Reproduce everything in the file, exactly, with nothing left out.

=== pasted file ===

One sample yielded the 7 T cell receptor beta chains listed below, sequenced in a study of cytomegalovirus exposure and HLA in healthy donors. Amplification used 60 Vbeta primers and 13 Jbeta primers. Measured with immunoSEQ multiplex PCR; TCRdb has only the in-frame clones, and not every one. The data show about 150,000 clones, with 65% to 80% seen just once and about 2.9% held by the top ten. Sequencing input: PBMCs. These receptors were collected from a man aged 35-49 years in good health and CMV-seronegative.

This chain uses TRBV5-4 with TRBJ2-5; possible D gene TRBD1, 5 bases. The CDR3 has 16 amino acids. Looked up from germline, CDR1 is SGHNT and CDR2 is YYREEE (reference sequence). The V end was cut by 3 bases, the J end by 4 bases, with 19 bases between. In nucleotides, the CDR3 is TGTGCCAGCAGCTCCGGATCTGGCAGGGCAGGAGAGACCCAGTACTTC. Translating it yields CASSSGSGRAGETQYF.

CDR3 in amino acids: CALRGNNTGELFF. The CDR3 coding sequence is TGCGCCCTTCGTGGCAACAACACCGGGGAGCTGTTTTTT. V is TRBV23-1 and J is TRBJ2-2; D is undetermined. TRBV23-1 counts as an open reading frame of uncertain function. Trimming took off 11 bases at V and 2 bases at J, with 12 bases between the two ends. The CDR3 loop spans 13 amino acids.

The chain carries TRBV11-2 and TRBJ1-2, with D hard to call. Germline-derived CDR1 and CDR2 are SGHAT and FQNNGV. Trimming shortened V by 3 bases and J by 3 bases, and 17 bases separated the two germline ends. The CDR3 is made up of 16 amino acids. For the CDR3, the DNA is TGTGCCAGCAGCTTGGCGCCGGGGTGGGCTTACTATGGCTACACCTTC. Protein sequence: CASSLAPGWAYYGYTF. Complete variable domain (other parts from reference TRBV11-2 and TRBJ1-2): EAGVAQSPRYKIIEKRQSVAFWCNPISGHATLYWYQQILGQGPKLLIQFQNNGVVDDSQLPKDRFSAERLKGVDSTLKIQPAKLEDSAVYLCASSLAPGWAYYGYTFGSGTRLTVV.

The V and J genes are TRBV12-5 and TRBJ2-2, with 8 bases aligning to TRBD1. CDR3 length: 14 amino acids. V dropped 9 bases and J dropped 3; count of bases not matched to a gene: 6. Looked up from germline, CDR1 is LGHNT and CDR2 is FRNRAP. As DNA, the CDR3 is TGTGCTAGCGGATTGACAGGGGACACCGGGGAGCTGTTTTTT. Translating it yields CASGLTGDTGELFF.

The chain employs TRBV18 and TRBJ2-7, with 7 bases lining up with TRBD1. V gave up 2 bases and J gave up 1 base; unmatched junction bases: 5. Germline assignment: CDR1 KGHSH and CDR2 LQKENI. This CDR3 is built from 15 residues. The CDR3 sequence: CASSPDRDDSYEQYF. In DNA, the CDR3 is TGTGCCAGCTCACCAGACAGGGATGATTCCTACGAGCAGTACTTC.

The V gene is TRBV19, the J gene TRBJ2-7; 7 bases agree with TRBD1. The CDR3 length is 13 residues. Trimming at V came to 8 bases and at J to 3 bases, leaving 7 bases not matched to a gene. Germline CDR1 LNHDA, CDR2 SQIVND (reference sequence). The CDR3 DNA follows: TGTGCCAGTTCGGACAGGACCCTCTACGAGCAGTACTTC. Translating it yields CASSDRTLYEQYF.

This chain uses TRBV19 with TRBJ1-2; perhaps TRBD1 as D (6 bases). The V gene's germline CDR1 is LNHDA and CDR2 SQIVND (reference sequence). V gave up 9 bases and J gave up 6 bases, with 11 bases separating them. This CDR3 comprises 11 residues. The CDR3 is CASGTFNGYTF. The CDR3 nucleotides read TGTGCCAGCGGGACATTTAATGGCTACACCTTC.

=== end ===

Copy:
One sample yielded the 7 T cell receptor beta chains listed below, sequenced in a study of cytomegalovirus exposure and HLA in healthy donors. Amplification used 60 Vbeta primers and 13 Jbeta primers. Measured with immunoSEQ multiplex PCR; TCRdb has only the in-frame clones, and not every one. The data show about 150,000 clones, with 65% to 80% seen just once and about 2.9% held by the top ten. Sequencing input: PBMCs. These receptors were collected from a man aged 35-49 years in good health and CMV-seronegative.

This chain uses TRBV5-4 with TRBJ2-5; possible D gene TRBD1, 5 bases. The CDR3 has 16 amino acids. Looked up from germline, CDR1 is SGHNT and CDR2 is YYREEE (reference sequence). The V end was cut by 3 bases, the J end by 4 bases, with 19 bases between. In nucleotides, the CDR3 is TGTGCCAGCAGCTCCGGATCTGGCAGGGCAGGAGAGACCCAGTACTTC. Translating it yields CASSSGSGRAGETQYF.

CDR3 in amino acids: CALRGNNTGELFF. The CDR3 coding sequence is TGCGCCCTTCGTGGCAACAACACCGGGGAGCTGTTTTTT. V is TRBV23-1 and J is TRBJ2-2; D is undetermined. TRBV23-1 counts as an open reading frame of uncertain function. Trimming took off 11 bases at V and 2 bases at J, with 12 bases between the two ends. The CDR3 loop spans 13 amino acids.

The chain carries TRBV11-2 and TRBJ1-2, with D hard to call. Germline-derived CDR1 and CDR2 are SGHAT and FQNNGV. Trimming shortened V by 3 bases and J by 3 bases, and 17 bases separated the two germline ends. The CDR3 is made up of 16 amino acids. For the CDR3, the DNA is TGTGCCAGCAGCTTGGCGCCGGGGTGGGCTTACTATGGCTACACCTTC. Protein sequence: CASSLAPGWAYYGYTF. Complete variable domain (other parts from reference TRBV11-2 and TRBJ1-2): EAGVAQSPRYKIIEKRQSVAFWCNPISGHATLYWYQQILGQGPKLLIQFQNNGVVDDSQLPKDRFSAERLKGVDSTLKIQPAKLEDSAVYLCASSLAPGWAYYGYTFGSGTRLTVV.

The V and J genes are TRBV12-5 and TRBJ2-2, with 8 bases aligning to TRBD1. CDR3 length: 14 amino acids. V dropped 9 bases and J dropped 3; count of bases not matched to a gene: 6. Looked up from germline, CDR1 is LGHNT and CDR2 is FRNRAP. As DNA, the CDR3 is TGTGCTAGCGGATTGACAGGGGACACCGGGGAGCTGTTTTTT. Translating it yields CASGLTGDTGELFF.

The chain employs TRBV18 and TRBJ2-7, with 7 bases lining up with TRBD1. V gave up 2 bases and J gave up 1 base; unmatched junction bases: 5. Germline assignment: CDR1 KGHSH and CDR2 LQKENI. This CDR3 is built from 15 residues. The CDR3 sequence: CASSPDRDDSYEQYF. In DNA, the CDR3 is TGTGCCAGCTCACCAGACAGGGATGATTCCTACGAGCAGTACTTC.

The V gene is TRBV19, the J gene TRBJ2-7; 7 bases agree with TRBD1. The CDR3 length is 13 residues. Trimming at V came to 8 bases and at J to 3 bases, leaving 7 bases not matched to a gene. Germline CDR1 LNHDA, CDR2 SQIVND (reference sequence). The CDR3 DNA follows: TGTGCCAGTTCGGACAGGACCCTCTACGAGCAGTACTTC. Translating it yields CASSDRTLYEQYF.

This chain uses TRBV19 with TRBJ1-2; perhaps TRBD1 as D (6 bases). The V gene's germline CDR1 is LNHDA and CDR2 SQIVND (reference sequence). V gave up 9 bases and J gave up 6 bases, with 11 bases separating them. This CDR3 comprises 11 residues. The CDR3 is CASGTFNGYTF. The CDR3 nucleotides read TGTGCCAGCGGGACATTTAATGGCTACACCTTC.